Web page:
LES CAYES, Haiti (AP) -Thousands of Haitians sought shelter in schoolhouses Saturday as the death toll from Tropical Storm Noel rose to 143 across the Caribbean.

Heavy rains continued to pound Haiti, leaving U.N. and Haitian officials temporarily stranded as they toured Haiti’s flooded southern peninsula.

Noel is the deadliest storm of the 2007 Atlantic hurricane season, with the greatest devastation on the waterlogged island of Hispaniola, shared by the Dominican Republic and Haiti.

Desperation set in at shelters in the volatile Port-au-Prince slum of Cite Soleil, with people at one schoolhouse complaining on Saturday that U.N. guards abandoned the site overnight, allowing for a group of machete-wielding men to enter and threaten to rape young women.

Roseline Pierre, a 46-year-old mother with four children, said they had not received any food since Friday afternoon, and that shelter officials locked them out of classrooms Friday night, forcing everyone to sleep in the yard.

“What they’re doing to them is terrible,” said Laine Pierre Raymond, an official with the Ministry of Interior who criticized authorities for inaction.

Maj. Gen. Carlos Alberto Dos Santos Cruz, Brazilian commander of the U.N. force, also visited the shelter and denied guards had left their post overnight. He said responsibility for the nearly 10,000 evacuees rests with Haitian authorities.

But the Haitian government, struggling to rebuild after years of turmoil, has been almost entirely dependent on overtaxed international aid groups and U.N. peacekeepers to cope with the disaster.

In the southwestern town of Les Cayes, residents demanded government compensation for cows, goats and even TV sets they lost in the flood.

“It rained for two days without stopping,” said 44-year-old farmer Marcel Delswain. “We feel abandoned.”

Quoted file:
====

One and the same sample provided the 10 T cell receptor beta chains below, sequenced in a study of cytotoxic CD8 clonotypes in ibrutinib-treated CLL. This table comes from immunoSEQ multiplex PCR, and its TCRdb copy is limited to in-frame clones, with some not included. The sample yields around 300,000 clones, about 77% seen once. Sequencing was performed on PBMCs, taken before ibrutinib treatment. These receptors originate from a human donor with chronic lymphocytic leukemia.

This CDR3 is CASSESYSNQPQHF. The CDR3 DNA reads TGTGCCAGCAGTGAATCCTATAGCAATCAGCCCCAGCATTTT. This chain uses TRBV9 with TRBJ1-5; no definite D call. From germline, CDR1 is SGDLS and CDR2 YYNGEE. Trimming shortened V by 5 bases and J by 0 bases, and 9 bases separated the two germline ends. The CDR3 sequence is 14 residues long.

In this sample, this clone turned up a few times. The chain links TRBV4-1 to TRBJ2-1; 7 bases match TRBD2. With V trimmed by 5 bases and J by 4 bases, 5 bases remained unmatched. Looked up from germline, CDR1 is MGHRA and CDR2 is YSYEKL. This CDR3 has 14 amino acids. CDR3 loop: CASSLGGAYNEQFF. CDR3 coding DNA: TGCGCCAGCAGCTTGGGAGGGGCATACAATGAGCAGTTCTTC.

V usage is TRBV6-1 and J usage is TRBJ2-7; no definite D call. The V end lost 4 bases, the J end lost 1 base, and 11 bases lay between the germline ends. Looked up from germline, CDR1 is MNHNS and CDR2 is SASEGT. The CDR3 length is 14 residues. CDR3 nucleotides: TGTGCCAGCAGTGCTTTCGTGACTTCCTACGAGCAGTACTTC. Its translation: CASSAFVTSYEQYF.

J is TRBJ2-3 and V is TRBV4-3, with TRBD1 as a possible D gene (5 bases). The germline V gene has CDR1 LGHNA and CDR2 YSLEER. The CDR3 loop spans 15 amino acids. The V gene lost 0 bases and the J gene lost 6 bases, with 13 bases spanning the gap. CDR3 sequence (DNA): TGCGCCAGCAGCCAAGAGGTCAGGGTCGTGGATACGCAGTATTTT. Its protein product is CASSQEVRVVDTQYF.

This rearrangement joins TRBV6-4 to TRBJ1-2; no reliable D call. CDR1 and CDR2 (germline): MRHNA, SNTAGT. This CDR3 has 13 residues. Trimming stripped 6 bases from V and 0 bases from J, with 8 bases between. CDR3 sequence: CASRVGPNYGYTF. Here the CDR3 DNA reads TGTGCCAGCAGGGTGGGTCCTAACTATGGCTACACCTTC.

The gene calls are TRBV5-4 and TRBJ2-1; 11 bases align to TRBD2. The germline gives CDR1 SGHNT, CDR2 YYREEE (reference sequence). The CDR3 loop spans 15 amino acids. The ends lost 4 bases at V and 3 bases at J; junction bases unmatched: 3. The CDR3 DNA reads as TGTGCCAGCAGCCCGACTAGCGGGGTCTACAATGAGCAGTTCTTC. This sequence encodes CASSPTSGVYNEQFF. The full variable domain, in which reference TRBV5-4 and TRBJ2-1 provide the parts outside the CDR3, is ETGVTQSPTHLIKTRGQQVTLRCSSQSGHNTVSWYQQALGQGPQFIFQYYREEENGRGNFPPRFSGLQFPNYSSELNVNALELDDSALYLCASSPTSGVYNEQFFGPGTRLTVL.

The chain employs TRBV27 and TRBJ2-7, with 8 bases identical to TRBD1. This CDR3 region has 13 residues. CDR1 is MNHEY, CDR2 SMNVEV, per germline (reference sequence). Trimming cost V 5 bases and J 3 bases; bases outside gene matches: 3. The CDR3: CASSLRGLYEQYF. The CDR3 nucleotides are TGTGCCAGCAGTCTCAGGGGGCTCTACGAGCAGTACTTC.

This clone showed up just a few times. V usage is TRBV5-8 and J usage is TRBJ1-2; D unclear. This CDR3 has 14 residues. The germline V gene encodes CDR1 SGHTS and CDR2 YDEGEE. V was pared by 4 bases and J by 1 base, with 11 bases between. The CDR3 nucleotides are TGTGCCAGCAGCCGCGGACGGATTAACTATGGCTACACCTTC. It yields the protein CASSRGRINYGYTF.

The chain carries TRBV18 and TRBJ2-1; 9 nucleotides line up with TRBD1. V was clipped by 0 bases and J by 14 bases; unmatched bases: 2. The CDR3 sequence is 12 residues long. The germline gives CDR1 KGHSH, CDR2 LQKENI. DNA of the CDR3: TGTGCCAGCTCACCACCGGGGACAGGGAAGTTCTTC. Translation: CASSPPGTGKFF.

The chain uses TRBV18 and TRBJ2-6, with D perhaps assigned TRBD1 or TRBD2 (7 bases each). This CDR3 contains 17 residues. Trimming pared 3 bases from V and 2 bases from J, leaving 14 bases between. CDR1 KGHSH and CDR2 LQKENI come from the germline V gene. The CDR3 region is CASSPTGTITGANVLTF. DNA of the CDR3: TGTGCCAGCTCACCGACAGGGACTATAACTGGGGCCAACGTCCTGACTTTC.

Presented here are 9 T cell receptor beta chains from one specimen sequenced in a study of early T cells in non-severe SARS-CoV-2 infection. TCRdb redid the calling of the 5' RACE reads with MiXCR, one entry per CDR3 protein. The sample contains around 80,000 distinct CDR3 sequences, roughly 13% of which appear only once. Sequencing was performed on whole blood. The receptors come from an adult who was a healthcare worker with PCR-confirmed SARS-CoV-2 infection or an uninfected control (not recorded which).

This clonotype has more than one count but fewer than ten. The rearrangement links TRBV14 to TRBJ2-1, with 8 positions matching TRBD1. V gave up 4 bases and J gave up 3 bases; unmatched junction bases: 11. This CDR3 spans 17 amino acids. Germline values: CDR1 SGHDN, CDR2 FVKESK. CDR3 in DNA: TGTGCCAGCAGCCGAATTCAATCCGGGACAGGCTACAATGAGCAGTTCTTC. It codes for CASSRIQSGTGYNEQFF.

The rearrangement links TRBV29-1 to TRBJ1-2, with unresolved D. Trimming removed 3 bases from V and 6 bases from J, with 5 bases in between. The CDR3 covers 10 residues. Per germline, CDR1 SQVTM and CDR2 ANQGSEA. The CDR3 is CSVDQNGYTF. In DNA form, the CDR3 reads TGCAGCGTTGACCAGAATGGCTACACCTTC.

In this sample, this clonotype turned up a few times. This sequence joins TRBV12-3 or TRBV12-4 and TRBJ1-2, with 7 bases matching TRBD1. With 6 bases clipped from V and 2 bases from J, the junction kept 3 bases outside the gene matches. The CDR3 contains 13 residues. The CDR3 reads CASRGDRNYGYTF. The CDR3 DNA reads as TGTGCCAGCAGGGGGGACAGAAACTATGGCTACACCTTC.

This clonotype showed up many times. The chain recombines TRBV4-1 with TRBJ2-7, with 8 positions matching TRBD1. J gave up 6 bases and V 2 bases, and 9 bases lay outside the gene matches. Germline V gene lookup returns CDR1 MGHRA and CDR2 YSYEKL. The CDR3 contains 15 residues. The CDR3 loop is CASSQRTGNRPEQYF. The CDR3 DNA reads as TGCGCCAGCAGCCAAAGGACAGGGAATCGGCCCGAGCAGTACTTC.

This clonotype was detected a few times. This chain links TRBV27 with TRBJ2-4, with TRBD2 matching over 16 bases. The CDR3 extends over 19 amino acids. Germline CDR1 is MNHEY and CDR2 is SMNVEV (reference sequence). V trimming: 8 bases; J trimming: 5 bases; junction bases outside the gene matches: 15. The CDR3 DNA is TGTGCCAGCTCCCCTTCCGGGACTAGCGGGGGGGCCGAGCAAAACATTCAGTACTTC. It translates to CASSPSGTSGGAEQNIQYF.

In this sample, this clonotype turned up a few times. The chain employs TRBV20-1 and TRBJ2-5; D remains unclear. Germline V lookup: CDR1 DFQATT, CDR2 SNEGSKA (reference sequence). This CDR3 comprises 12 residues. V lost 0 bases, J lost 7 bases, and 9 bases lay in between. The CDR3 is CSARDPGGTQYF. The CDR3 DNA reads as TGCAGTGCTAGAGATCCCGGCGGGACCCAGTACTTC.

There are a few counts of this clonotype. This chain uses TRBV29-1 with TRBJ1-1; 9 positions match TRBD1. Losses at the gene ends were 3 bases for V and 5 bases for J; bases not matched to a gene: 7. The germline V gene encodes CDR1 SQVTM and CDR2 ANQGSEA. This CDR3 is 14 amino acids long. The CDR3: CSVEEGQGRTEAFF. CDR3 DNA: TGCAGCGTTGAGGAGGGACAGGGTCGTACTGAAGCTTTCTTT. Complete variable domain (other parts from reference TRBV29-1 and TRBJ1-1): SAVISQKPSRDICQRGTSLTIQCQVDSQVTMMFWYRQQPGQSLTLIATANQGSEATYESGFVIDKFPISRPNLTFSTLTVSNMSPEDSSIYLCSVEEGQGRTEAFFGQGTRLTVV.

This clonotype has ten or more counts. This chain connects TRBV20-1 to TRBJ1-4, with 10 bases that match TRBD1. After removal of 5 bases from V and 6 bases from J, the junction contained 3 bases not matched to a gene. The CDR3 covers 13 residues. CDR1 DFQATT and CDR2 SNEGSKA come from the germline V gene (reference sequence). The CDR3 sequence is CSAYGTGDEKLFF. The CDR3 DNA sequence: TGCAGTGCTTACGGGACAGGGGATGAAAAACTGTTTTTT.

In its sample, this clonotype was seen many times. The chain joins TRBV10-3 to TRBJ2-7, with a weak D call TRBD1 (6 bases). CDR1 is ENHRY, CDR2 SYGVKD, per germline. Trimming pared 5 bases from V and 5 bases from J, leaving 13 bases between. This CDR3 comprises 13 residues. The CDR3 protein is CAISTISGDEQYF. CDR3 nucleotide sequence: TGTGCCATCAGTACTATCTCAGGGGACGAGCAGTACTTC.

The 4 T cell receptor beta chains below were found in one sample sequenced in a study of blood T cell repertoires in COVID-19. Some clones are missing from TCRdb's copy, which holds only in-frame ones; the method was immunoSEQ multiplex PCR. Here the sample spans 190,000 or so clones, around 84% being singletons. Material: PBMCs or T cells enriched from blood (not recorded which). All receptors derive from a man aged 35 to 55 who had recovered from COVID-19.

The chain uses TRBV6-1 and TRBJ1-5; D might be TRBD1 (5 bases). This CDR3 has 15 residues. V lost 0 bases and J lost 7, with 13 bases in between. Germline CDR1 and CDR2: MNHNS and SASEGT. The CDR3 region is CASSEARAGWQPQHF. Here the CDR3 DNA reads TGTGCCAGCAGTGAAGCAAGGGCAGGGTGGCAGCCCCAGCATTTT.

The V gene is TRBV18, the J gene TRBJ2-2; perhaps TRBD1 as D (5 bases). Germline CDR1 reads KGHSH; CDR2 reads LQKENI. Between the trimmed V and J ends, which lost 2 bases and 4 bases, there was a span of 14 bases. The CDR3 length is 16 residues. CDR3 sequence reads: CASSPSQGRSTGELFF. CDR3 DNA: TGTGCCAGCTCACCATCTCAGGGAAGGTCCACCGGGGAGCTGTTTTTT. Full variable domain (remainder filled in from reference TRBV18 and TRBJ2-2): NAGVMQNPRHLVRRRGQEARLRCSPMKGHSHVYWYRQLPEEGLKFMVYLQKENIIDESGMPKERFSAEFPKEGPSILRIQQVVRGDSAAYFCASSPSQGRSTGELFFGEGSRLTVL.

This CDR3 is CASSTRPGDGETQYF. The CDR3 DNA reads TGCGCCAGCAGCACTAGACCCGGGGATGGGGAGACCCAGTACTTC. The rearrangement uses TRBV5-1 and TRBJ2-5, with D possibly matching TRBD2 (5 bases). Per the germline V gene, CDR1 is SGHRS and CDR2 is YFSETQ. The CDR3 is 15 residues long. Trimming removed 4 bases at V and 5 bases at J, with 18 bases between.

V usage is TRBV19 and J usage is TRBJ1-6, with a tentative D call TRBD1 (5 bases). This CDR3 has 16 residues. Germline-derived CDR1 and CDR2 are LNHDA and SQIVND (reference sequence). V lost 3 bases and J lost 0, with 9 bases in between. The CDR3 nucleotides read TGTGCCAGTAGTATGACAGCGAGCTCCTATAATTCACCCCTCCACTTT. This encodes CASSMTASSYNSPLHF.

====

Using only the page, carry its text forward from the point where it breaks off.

Tropical Storm Noel killed at least 57 people in Haiti and the Dominican Republic has confirmed 84 deaths from the storm. Noel killed at least one person each in Jamaica and the Bahamas.

Impoverished Haiti, however, is vulnerable to flooding because people have cut down most of the country’s trees to make charcoal, leaving the hillsides barren and unable to absorb heavy rain.

The Dominican Republic is not as deforested but suffers from severe flooding because of its steep mountains and people who live in simple homes .

along its rivers.

U.S. Coast Guard crews deployed to Dominican Republic rescued several people Friday, including a man tangled in a barb-wire fence who was submerged up to his neck in water. Rescuers also saved a man in his 70s or 80s trapped in a second-story home with a 9-year-old child. Crews delivered 15,900 food rations, according to a statement released by the agency.

Associated Press writers Evens Sanon in Port-au-Prince, Haiti; Jose Monegro in Santo Domingo, Dominican Republic; and Will Weissert in Havana contributed to this report.

AP-ES-11-03-07 2220EDT

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